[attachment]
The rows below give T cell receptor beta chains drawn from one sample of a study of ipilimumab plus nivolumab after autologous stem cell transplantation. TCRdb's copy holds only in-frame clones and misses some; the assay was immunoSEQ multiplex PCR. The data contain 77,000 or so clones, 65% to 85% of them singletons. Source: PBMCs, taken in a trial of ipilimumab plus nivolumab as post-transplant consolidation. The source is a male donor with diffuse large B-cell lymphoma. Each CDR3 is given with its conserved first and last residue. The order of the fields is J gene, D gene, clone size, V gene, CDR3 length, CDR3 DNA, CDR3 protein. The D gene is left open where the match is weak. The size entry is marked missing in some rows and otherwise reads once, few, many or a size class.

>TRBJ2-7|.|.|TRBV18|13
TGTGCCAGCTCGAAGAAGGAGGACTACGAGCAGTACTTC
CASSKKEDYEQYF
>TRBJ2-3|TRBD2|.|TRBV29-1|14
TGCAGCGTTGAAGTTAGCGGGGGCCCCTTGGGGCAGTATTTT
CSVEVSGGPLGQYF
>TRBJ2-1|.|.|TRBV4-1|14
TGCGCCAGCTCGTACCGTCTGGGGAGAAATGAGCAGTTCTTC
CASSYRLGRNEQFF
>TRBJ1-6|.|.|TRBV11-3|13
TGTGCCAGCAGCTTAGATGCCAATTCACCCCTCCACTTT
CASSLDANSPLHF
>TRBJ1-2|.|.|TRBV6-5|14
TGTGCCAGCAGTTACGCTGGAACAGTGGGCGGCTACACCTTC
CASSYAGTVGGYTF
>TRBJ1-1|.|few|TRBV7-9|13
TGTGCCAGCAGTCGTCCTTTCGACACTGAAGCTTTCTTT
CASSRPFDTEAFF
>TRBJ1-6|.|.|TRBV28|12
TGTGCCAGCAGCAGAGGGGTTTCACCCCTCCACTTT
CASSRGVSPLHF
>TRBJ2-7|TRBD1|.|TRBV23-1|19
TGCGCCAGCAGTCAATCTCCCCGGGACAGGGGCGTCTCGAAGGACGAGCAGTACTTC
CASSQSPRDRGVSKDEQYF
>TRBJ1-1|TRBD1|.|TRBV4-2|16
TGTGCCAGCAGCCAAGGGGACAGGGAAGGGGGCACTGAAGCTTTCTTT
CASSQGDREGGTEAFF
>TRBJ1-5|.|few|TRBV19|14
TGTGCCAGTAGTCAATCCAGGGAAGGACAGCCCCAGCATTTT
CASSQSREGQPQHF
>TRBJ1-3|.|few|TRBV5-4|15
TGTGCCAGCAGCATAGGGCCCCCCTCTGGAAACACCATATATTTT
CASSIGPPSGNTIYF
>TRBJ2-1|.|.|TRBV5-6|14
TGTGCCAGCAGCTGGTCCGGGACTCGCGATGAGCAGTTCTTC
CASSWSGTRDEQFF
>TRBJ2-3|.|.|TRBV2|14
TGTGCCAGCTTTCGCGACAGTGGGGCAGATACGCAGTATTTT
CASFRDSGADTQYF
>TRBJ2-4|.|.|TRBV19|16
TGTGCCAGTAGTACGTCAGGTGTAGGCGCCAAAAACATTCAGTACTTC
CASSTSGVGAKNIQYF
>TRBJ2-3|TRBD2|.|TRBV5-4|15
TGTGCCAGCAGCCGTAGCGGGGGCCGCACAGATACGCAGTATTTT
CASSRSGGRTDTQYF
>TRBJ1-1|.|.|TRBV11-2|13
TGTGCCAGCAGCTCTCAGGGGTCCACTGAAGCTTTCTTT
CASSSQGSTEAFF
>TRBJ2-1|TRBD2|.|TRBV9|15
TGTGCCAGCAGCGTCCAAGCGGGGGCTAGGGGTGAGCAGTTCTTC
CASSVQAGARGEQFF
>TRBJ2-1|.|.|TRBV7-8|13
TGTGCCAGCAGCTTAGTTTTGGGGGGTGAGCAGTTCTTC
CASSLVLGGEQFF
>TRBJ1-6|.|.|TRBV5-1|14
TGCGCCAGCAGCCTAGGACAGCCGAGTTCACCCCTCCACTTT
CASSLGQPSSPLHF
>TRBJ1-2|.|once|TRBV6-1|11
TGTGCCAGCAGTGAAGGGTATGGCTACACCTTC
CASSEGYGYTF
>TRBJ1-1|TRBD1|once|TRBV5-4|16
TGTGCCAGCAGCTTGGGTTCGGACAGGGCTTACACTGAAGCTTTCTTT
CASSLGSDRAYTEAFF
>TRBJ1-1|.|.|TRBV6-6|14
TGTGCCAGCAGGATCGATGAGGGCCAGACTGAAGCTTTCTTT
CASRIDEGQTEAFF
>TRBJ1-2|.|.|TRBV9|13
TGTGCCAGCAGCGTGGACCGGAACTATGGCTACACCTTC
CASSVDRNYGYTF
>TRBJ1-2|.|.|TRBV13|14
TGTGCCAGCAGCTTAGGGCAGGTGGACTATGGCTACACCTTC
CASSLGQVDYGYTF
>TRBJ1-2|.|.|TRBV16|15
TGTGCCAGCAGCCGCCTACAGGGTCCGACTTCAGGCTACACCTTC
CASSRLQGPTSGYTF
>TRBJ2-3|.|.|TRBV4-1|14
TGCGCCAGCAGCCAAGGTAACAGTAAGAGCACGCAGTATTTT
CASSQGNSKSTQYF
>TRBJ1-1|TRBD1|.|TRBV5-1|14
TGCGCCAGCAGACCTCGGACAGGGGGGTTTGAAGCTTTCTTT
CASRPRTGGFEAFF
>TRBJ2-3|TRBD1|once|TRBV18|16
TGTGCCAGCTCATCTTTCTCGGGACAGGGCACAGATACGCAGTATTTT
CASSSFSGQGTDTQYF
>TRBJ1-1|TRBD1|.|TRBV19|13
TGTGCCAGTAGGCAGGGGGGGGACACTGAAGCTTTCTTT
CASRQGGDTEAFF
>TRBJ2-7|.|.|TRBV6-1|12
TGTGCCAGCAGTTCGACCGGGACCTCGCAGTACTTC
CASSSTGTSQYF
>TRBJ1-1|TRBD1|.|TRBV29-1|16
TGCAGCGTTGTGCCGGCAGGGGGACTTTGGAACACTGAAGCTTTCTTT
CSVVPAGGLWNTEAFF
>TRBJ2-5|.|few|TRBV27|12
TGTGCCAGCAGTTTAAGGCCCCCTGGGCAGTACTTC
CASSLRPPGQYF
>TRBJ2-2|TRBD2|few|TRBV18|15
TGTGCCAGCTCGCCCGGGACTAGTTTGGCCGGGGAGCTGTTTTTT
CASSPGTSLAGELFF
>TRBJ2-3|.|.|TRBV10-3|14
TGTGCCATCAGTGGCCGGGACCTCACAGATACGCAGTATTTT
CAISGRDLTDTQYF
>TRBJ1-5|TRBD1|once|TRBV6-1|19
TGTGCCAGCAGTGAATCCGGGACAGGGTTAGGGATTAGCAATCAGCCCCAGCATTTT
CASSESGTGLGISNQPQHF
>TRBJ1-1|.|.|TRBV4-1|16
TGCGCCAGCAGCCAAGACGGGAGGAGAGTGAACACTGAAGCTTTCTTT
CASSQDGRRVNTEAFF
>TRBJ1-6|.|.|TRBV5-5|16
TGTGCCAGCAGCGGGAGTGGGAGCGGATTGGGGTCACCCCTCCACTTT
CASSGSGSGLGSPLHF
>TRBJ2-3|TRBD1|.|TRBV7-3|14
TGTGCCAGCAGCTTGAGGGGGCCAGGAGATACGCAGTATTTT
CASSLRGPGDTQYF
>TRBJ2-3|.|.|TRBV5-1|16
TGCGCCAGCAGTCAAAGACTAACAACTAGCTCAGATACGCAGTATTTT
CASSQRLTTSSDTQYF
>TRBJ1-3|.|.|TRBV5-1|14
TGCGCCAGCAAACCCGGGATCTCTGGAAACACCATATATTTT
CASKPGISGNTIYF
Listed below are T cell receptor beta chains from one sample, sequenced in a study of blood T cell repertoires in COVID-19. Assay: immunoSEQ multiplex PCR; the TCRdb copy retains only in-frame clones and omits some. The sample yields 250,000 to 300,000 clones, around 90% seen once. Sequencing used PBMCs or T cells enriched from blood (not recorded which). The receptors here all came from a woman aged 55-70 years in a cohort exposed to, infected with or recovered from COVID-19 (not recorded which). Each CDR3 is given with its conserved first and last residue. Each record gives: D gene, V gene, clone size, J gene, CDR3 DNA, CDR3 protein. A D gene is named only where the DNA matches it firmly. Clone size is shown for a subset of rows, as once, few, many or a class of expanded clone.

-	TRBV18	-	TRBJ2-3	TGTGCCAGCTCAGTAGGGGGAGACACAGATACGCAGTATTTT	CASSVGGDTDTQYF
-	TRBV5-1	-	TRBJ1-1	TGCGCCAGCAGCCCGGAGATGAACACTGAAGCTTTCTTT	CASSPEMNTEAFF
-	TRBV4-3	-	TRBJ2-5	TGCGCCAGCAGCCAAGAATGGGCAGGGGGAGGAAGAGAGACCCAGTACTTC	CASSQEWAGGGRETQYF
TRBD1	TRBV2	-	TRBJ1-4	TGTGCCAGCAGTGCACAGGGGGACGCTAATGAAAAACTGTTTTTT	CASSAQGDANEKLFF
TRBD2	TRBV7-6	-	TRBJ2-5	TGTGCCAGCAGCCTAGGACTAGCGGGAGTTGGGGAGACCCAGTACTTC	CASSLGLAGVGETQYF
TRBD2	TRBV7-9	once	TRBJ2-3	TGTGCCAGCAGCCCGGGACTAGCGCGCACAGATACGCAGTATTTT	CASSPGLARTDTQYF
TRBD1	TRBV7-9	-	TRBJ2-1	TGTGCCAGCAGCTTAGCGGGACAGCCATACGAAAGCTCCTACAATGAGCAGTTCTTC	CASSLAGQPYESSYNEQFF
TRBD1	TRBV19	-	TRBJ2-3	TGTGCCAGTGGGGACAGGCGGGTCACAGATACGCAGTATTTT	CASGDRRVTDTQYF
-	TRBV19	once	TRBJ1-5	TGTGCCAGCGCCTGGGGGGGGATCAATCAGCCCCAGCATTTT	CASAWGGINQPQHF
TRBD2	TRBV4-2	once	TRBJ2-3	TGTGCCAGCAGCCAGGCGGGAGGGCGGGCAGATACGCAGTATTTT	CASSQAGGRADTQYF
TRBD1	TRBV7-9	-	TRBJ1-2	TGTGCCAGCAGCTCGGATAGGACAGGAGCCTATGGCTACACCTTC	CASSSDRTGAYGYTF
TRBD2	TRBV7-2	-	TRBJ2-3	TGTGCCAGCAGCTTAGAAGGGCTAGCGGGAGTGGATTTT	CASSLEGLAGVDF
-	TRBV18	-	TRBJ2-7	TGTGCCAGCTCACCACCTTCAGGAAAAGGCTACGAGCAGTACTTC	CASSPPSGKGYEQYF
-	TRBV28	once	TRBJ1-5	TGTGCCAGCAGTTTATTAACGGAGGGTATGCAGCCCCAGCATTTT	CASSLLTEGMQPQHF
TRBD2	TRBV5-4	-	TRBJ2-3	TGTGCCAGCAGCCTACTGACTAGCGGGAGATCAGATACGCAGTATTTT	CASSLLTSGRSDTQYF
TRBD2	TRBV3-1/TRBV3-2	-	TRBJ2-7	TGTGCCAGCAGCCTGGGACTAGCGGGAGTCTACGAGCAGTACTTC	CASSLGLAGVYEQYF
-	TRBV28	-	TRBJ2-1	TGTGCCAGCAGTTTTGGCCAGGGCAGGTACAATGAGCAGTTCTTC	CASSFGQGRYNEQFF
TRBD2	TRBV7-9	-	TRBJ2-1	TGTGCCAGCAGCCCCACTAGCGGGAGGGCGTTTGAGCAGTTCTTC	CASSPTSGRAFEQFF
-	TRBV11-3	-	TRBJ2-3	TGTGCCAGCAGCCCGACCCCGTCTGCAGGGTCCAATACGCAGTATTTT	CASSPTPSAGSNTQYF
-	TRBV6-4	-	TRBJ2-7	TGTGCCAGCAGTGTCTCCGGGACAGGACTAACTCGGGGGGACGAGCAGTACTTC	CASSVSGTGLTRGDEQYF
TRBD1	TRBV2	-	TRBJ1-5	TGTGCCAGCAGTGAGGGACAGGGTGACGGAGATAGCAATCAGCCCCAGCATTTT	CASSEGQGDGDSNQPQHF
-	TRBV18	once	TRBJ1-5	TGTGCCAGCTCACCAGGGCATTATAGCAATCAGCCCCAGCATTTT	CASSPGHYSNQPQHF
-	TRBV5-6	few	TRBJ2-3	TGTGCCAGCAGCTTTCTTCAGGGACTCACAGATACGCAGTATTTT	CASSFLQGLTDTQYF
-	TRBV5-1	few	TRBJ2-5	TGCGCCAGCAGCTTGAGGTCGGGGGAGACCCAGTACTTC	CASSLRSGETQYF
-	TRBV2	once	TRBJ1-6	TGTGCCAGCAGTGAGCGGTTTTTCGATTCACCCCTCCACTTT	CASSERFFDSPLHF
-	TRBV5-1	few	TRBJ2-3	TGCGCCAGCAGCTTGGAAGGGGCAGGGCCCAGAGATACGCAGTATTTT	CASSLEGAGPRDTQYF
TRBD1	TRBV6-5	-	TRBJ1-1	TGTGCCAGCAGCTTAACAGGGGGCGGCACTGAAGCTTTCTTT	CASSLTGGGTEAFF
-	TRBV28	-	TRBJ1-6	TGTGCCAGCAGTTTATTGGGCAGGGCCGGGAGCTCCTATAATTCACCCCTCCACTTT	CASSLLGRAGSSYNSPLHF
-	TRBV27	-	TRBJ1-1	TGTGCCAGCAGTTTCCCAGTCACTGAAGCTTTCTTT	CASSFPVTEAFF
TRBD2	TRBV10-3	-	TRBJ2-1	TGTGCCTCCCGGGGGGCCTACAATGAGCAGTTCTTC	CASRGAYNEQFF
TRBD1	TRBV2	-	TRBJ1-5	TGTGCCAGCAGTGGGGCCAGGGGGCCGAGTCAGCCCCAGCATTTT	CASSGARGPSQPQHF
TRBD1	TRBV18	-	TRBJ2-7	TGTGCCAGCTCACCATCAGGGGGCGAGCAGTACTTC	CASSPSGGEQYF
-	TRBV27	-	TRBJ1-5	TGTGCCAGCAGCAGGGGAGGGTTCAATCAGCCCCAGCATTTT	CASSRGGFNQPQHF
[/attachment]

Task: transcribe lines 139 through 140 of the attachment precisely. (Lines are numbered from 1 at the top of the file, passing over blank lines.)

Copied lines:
-	TRBV28	-	TRBJ2-1	TGTGCCAGCAGTTTTGGCCAGGGCAGGTACAATGAGCAGTTCTTC	CASSFGQGRYNEQFF
TRBD2	TRBV7-9	-	TRBJ2-1	TGTGCCAGCAGCCCCACTAGCGGGAGGGCGTTTGAGCAGTTCTTC	CASSPTSGRAFEQFF